For this reason, it may strengthen the effect of blood-thinning medications, thus raising your risk of bleeding. If you are taking any blood-thinning medications such as warfarin or aspirin, it’s probably a good idea to avoid ingesting large quantities of turmeric.

It’s also wise to avoid turmeric if you are pregnant or trying to get pregnant – the spice can cause uterine contractions that can increase your risk of miscarriage, bleeding, and painful cramps.

Do not take turmeric supplements or consume the spice in large quantities if you have a history of hyperacidity or dyspepsia. High intake could aggravate these conditions by increasing stomach acidity.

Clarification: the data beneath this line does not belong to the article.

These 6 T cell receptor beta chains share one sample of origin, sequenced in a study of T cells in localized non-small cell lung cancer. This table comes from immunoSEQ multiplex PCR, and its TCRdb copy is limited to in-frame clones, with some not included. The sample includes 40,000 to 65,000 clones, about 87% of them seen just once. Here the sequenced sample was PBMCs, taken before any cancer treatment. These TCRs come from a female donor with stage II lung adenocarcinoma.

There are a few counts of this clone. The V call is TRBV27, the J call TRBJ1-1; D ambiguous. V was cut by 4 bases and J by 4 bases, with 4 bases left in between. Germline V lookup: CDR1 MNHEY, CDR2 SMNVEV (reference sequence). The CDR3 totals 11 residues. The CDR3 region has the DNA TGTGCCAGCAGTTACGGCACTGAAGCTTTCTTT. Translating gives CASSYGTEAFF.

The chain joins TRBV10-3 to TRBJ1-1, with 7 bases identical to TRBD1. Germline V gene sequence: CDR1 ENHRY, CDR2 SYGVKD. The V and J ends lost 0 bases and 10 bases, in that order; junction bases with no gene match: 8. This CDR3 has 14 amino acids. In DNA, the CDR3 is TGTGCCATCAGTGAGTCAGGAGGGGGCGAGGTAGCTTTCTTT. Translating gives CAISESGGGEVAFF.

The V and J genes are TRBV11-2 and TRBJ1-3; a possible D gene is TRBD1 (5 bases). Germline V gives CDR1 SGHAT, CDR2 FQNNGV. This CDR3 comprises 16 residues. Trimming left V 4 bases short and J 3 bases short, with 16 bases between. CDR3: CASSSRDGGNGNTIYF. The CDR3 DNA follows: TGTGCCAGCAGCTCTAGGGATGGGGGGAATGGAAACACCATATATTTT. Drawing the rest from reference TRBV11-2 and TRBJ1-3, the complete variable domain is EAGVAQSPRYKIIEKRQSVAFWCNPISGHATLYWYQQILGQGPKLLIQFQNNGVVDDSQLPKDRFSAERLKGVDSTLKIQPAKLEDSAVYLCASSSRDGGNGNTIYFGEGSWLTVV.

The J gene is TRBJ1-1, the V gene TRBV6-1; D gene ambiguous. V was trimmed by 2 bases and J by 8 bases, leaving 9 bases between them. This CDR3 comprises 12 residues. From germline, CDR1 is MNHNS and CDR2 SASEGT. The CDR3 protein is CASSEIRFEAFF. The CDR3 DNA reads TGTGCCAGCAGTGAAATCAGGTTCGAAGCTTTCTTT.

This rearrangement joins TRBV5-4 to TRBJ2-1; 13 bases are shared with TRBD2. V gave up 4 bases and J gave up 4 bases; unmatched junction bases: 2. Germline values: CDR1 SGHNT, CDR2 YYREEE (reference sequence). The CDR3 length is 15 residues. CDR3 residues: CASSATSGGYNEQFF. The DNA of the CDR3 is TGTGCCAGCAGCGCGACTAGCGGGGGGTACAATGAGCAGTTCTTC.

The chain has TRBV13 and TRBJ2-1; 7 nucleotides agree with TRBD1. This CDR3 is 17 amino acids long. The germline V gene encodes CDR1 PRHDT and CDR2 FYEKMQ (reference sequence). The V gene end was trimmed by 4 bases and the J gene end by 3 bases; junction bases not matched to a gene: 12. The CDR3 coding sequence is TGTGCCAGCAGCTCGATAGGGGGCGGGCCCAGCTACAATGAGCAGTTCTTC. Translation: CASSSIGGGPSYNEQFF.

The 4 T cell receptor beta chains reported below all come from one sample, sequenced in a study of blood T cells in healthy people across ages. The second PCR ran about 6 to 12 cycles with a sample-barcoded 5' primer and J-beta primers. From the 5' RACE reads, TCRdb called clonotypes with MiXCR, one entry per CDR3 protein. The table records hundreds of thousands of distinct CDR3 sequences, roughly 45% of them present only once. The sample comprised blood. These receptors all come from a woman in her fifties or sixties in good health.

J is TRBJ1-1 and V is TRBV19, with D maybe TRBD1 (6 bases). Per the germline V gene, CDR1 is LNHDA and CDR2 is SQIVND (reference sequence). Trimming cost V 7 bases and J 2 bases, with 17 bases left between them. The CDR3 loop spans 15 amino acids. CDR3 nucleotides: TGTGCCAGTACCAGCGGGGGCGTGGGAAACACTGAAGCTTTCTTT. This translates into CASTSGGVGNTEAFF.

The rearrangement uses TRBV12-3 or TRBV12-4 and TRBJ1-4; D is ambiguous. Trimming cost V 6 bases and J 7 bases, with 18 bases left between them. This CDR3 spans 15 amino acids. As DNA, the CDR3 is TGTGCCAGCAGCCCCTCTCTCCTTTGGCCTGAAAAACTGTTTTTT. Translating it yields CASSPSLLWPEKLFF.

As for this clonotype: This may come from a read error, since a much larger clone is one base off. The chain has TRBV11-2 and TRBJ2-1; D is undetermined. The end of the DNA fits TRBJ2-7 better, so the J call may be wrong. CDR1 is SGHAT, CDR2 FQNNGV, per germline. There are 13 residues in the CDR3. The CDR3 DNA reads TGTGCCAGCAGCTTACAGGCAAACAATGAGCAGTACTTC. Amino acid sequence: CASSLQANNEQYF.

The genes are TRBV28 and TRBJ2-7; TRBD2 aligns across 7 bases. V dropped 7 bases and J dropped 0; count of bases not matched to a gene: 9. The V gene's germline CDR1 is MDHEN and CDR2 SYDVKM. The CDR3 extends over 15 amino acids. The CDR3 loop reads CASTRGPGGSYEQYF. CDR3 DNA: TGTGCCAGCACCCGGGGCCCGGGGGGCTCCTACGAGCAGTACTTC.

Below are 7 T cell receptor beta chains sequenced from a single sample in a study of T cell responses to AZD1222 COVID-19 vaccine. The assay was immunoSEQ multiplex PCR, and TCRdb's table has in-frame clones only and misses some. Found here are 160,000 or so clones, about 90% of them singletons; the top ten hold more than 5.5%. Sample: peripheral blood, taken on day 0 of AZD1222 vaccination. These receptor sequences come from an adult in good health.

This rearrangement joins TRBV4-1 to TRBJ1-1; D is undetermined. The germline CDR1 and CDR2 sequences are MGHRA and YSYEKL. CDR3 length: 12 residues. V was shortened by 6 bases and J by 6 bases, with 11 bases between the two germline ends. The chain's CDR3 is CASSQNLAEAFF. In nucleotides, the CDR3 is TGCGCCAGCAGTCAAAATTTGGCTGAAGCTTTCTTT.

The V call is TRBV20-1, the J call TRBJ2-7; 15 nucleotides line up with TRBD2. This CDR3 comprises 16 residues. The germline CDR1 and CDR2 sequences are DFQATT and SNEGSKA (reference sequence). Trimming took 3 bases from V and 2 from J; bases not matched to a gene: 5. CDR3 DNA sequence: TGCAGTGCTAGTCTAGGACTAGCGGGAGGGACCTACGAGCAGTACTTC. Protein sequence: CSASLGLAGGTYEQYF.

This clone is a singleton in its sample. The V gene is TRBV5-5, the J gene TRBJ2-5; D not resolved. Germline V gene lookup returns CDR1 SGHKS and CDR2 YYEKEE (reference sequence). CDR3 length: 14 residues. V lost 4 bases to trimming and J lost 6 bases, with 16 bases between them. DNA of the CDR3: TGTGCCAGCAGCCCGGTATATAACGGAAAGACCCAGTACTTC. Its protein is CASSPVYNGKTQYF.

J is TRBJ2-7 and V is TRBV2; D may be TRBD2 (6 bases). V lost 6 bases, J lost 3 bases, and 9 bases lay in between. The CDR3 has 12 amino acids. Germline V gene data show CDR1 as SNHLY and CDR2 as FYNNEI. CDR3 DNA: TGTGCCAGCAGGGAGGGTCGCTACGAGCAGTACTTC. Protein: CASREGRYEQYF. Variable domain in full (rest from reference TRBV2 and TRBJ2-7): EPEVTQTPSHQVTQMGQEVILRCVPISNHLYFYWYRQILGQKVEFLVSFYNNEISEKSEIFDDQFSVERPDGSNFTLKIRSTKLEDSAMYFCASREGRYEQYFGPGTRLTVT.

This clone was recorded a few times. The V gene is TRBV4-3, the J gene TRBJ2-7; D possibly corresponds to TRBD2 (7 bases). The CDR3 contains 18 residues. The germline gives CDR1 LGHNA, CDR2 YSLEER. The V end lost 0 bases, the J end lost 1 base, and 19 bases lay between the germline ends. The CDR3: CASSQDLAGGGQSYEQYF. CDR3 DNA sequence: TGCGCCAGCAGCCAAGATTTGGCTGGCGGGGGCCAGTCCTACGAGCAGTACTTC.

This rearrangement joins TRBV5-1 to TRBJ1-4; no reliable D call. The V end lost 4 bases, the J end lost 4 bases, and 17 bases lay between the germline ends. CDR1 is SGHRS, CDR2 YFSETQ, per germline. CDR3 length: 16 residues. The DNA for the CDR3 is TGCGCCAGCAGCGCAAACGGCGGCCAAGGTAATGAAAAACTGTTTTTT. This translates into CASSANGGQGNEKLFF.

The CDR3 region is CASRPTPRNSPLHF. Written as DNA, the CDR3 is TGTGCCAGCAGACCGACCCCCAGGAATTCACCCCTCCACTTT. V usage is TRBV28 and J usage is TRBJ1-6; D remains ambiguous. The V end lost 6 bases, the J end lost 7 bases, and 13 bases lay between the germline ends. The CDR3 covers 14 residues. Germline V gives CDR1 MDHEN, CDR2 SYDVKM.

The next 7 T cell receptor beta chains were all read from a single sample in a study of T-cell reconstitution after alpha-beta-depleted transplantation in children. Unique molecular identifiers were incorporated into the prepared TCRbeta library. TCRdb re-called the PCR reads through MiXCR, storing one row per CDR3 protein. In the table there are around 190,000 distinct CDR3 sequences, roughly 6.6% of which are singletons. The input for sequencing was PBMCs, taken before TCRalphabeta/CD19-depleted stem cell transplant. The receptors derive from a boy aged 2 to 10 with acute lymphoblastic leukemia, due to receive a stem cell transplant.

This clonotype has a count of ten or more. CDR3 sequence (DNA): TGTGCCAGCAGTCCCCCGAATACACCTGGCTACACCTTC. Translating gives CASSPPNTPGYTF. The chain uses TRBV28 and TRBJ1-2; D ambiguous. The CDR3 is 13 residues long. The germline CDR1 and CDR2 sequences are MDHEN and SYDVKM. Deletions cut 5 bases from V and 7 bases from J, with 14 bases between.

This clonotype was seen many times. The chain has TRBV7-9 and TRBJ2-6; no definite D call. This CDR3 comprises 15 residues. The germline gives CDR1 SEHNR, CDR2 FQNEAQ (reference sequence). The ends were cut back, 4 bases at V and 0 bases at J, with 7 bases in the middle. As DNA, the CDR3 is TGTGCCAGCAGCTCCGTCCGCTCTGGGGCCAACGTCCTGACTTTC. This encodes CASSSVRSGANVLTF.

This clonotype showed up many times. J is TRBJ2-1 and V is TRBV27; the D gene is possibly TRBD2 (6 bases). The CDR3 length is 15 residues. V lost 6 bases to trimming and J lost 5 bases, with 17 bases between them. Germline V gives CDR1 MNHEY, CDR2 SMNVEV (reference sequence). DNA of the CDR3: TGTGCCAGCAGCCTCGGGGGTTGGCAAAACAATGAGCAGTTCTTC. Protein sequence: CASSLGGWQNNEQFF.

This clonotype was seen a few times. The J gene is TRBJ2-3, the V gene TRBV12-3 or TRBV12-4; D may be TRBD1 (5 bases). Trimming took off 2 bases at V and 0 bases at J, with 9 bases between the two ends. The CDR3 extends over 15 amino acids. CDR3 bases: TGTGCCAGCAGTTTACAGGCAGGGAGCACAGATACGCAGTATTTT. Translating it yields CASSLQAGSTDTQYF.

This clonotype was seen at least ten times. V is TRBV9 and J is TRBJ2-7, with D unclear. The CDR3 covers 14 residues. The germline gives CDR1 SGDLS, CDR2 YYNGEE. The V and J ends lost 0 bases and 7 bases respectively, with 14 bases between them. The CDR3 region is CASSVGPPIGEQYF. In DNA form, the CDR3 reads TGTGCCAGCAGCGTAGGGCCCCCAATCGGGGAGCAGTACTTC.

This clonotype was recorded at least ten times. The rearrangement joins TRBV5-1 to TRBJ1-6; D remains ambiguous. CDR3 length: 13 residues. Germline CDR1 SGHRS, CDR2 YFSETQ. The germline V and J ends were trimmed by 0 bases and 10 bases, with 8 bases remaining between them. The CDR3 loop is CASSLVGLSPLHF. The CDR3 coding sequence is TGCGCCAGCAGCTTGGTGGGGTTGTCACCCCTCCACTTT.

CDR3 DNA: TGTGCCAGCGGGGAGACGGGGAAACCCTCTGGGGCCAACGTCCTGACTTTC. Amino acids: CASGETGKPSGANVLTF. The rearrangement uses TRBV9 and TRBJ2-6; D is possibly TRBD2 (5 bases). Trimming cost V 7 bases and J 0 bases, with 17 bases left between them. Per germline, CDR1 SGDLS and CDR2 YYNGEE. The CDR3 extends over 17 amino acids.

There is also a small risk of allergic reaction when you ingest turmeric. If you have a history of reactions to natural coloring agents, particularly yellow compounds, you may want to steer clear of turmeric.

Finally, turmeric may also inhibit platelet aggregation and interfere with blood clotting, so you should start avoiding consuming large amounts two months before any scheduled major surgeries.

A Tasty Way to Boost Your Health

Now that you know more about all of the wonderful benefits of turmeric, it’s time to start reaping these benefits in your day-to-day life.

Vegan Buddha Bowl via Well and Full

Pictured: The Vegan Buddha Bowl via Well and Full

Make turmeric benefits an easy addition to your daily nutrition roster with these easy, healthy, and delicious recipes.